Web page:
Cues are important, whether they come in the form of regular alarms set on a mobile phone or in the form of post-it notes that are stuck around the house. You can remind yourself or a loved one to drink by putting a cup of fresh water/cordial in each room, if you have the energy to do so at the start of the day. Sometimes older people find a water bottle near where they sit a useful reminder. The important thing is finding a way that works for you, so that you or your elderly loved one can be reminded to drink as you go about your day.

The health benefits

Dehydration can lead to a wide range of issues from minor ones such as memory problems and concentration problems to more serious conditions such as kidney stones, joint pain, muscle damage and cholesterol problems.

By drinking enough to stay properly hydrated, you’re providing your body with the important water that it needs to stay healthy, active and as pain-free as possible throughout your retirement years.

If you or someone you know is struggling to drink enough for whatever reason then a visit to the GP might help you to find a solution. Before this, see if tools such as the Hydrant Drinking System or a simple pack of post-it notes could be all that you need to get your drinking habits back on track.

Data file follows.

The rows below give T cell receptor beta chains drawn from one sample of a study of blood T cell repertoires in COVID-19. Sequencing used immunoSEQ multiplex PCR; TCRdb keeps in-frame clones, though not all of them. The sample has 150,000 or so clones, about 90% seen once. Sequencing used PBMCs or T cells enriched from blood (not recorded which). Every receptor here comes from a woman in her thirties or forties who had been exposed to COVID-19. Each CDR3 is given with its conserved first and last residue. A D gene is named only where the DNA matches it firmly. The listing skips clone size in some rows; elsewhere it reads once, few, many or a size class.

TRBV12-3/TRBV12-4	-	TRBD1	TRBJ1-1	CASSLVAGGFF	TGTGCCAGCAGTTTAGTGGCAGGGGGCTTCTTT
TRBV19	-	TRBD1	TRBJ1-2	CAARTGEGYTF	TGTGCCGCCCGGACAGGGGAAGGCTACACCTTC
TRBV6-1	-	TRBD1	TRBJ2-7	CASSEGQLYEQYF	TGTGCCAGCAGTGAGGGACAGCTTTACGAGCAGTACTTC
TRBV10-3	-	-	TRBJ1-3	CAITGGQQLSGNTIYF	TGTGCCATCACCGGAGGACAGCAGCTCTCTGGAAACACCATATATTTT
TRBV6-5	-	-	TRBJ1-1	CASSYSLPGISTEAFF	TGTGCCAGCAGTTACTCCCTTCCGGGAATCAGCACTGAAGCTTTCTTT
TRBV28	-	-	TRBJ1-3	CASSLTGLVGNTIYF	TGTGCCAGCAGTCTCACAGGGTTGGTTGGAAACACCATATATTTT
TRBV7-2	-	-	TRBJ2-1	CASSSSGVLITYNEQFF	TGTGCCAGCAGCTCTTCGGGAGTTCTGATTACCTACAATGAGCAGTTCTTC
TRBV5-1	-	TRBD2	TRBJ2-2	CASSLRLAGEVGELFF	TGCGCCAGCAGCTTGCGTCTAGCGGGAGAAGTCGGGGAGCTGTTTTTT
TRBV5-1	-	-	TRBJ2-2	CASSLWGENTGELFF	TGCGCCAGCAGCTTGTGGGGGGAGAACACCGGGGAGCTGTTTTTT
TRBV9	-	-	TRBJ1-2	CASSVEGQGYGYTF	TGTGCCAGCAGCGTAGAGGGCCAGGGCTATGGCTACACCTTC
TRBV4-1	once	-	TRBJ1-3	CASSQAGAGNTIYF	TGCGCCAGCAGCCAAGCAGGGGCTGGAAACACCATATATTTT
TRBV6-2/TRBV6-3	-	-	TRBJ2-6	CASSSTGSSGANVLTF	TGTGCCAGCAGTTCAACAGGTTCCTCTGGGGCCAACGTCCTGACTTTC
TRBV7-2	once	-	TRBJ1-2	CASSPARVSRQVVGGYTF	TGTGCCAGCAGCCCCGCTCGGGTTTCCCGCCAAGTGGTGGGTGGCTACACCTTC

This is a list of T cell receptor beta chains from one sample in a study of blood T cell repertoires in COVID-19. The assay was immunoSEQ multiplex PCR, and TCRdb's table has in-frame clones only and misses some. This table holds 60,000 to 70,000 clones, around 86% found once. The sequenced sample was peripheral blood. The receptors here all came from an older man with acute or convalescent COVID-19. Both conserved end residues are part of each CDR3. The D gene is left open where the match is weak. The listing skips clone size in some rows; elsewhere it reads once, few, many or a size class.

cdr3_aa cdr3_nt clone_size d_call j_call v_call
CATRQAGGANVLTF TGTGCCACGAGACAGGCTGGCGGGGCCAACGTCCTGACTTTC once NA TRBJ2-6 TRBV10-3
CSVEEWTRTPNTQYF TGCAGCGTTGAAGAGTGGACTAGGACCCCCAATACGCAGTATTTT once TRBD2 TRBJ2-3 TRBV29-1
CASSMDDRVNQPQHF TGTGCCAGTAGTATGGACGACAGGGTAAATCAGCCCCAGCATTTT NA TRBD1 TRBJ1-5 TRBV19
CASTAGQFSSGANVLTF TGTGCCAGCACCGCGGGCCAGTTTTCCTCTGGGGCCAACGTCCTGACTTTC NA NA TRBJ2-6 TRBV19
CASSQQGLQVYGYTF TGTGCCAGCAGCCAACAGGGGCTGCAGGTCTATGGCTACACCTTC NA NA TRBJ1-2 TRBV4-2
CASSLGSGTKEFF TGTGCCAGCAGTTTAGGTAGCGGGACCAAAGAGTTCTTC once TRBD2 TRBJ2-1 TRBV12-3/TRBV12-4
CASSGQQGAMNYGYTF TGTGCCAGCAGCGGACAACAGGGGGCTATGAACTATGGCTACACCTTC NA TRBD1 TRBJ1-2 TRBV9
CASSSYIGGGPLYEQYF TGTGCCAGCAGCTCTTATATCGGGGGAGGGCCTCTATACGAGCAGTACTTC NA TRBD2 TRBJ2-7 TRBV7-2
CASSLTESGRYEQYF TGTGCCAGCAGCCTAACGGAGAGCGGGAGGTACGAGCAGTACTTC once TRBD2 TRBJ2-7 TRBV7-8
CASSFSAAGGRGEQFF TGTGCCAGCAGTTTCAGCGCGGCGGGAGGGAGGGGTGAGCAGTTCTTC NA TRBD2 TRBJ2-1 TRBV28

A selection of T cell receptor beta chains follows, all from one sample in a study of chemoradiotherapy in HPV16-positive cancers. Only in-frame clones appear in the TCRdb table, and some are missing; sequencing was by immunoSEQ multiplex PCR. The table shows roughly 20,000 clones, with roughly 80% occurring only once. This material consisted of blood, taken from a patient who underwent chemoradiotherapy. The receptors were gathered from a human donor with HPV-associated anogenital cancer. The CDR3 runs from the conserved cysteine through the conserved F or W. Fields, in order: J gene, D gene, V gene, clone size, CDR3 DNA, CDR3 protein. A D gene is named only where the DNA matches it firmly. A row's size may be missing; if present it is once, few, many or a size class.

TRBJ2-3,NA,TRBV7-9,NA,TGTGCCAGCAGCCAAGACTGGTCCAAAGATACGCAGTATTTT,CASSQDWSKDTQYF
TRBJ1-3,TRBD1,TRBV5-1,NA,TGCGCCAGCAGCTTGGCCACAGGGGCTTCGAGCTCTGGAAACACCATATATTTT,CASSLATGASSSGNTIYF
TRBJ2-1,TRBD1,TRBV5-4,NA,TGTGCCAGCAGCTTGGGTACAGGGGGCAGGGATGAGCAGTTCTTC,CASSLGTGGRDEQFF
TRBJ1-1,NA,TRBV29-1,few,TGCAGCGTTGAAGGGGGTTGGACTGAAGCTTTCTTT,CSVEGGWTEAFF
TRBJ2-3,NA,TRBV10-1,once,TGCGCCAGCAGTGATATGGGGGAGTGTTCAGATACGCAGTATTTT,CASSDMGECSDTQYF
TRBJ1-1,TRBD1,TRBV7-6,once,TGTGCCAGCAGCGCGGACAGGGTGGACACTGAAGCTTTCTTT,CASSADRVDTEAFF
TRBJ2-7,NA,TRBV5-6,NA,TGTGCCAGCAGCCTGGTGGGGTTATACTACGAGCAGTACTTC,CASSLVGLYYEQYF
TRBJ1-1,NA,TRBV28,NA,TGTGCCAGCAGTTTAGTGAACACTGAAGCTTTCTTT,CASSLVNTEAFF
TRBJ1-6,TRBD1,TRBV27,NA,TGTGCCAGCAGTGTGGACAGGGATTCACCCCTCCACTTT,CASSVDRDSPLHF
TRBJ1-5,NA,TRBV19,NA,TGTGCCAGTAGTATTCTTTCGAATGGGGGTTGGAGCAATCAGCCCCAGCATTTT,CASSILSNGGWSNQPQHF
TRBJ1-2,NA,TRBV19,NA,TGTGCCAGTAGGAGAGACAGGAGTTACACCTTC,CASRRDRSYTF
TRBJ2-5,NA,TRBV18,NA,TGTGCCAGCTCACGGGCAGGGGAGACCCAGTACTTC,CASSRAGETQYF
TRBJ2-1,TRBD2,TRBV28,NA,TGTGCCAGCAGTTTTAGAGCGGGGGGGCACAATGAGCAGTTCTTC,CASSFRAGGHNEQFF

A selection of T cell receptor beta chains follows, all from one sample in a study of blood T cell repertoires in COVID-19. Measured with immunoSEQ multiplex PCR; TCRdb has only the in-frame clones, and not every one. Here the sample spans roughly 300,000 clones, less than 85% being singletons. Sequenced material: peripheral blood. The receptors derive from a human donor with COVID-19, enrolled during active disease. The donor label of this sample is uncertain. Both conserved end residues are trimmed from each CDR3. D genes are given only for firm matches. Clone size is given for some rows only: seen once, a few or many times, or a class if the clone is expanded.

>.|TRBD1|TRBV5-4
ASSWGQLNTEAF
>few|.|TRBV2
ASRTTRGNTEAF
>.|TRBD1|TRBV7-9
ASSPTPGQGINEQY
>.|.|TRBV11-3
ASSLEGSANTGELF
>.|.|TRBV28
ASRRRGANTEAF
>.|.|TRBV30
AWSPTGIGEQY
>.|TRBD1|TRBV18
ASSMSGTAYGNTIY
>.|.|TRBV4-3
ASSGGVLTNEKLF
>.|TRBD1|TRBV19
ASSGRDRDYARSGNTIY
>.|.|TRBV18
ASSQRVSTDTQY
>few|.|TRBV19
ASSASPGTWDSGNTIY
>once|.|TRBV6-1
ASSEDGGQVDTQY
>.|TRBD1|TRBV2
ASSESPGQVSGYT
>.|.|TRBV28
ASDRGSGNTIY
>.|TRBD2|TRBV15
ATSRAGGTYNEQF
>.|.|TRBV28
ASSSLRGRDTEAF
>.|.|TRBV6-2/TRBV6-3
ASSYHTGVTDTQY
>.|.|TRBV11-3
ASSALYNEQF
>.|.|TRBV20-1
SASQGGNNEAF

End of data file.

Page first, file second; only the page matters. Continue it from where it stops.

Mobility Smart an online store stocking products to make life easier for those with mobility difficulties and for the older generation requiring living aids and specialist equipment.

Four Fantastic Ways Technology Can Support Your Elderly Relative

We often hear the term “golden years” used to refer to the time between retirement and when we leave this earth, yet many do not understand its meaning. For many, their final years can be a difficult period, fraught with illness, loneliness and general despair. It often falls into the hands of family members to look after and assist their elderly relatives during this time, which can be quite difficult if you’ve never before had to help take care of a loved one. We live in an amazing world these days: the combination of medicine and technology can mean that life is not just extended, but enhanced. If you are helping a loved one and want to keep them happier at home, then continue reading to find out about four ways that technology for older people can help maintain their independence.


It is quite rare to get to the end of your life without ever needing to take some form of medication along the way. Unfortunately, the ageing of our brains can hamper our ability to remember to take our medicine, which will only accelerate the process of deterioration. The Tabtime Medminder offers a solution for this problem, and revolves around a combination of technology for the elderly and smart medicine. The device in question is a pill dispenser, which can ensure that your loved one takes his or her medicine when they need it. This inexpensive and portable solution offers the following:

  • Easy to use interface with no confusing technology for older family members
  • “Set it and forget it” programming: an alarm will alert the family member when it is time to take their medicine
  • Storage of up to one week’s worth of medicine at a time; can hold dozens of pills
  • Large LCD buttons and screen for configuring alarms – perfect for those with bad eyesight